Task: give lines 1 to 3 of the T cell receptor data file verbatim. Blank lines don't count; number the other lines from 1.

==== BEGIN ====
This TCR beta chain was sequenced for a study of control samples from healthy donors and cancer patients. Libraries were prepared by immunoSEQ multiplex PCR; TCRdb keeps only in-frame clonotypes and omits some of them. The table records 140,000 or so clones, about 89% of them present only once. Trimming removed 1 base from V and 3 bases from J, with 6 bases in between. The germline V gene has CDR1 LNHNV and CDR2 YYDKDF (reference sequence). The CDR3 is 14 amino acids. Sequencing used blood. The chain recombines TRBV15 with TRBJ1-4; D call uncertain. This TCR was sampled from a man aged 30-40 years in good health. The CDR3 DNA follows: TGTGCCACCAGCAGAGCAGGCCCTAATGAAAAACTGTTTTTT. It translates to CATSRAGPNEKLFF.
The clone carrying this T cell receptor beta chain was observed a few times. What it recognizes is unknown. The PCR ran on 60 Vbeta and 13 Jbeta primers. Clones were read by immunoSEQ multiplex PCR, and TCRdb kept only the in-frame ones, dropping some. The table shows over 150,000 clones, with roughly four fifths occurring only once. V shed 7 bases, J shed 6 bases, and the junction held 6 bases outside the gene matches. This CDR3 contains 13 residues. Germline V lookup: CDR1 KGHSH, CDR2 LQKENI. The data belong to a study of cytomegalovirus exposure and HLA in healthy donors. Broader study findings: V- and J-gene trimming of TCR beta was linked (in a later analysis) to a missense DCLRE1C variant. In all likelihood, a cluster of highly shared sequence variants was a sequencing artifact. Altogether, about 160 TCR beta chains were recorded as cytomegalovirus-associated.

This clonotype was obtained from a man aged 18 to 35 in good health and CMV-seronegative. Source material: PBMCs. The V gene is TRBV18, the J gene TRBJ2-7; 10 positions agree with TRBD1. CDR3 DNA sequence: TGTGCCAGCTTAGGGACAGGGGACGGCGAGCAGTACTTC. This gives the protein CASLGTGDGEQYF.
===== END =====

This TCR beta chain was sequenced for a study of control samples from healthy donors and cancer patients. Libraries were prepared by immunoSEQ multiplex PCR; TCRdb keeps only in-frame clonotypes and omits some of them. The table records 140,000 or so clones, about 89% of them present only once. Trimming removed 1 base from V and 3 bases from J, with 6 bases in between. The germline V gene has CDR1 LNHNV and CDR2 YYDKDF (reference sequence). The CDR3 is 14 amino acids. Sequencing used blood. The chain recombines TRBV15 with TRBJ1-4; D call uncertain. This TCR was sampled from a man aged 30-40 years in good health. The CDR3 DNA follows: TGTGCCACCAGCAGAGCAGGCCCTAATGAAAAACTGTTTTTT. It translates to CATSRAGPNEKLFF.
The clone carrying this T cell receptor beta chain was observed a few times. What it recognizes is unknown. The PCR ran on 60 Vbeta and 13 Jbeta primers. Clones were read by immunoSEQ multiplex PCR, and TCRdb kept only the in-frame ones, dropping some. The table shows over 150,000 clones, with roughly four fifths occurring only once. V shed 7 bases, J shed 6 bases, and the junction held 6 bases outside the gene matches. This CDR3 contains 13 residues. Germline V lookup: CDR1 KGHSH, CDR2 LQKENI. The data belong to a study of cytomegalovirus exposure and HLA in healthy donors. Broader study findings: V- and J-gene trimming of TCR beta was linked (in a later analysis) to a missense DCLRE1C variant. In all likelihood, a cluster of highly shared sequence variants was a sequencing artifact. Altogether, about 160 TCR beta chains were recorded as cytomegalovirus-associated.

This clonotype was obtained from a man aged 18 to 35 in good health and CMV-seronegative. Source material: PBMCs. The V gene is TRBV18, the J gene TRBJ2-7; 10 positions agree with TRBD1. CDR3 DNA sequence: TGTGCCAGCTTAGGGACAGGGGACGGCGAGCAGTACTTC. This gives the protein CASLGTGDGEQYF.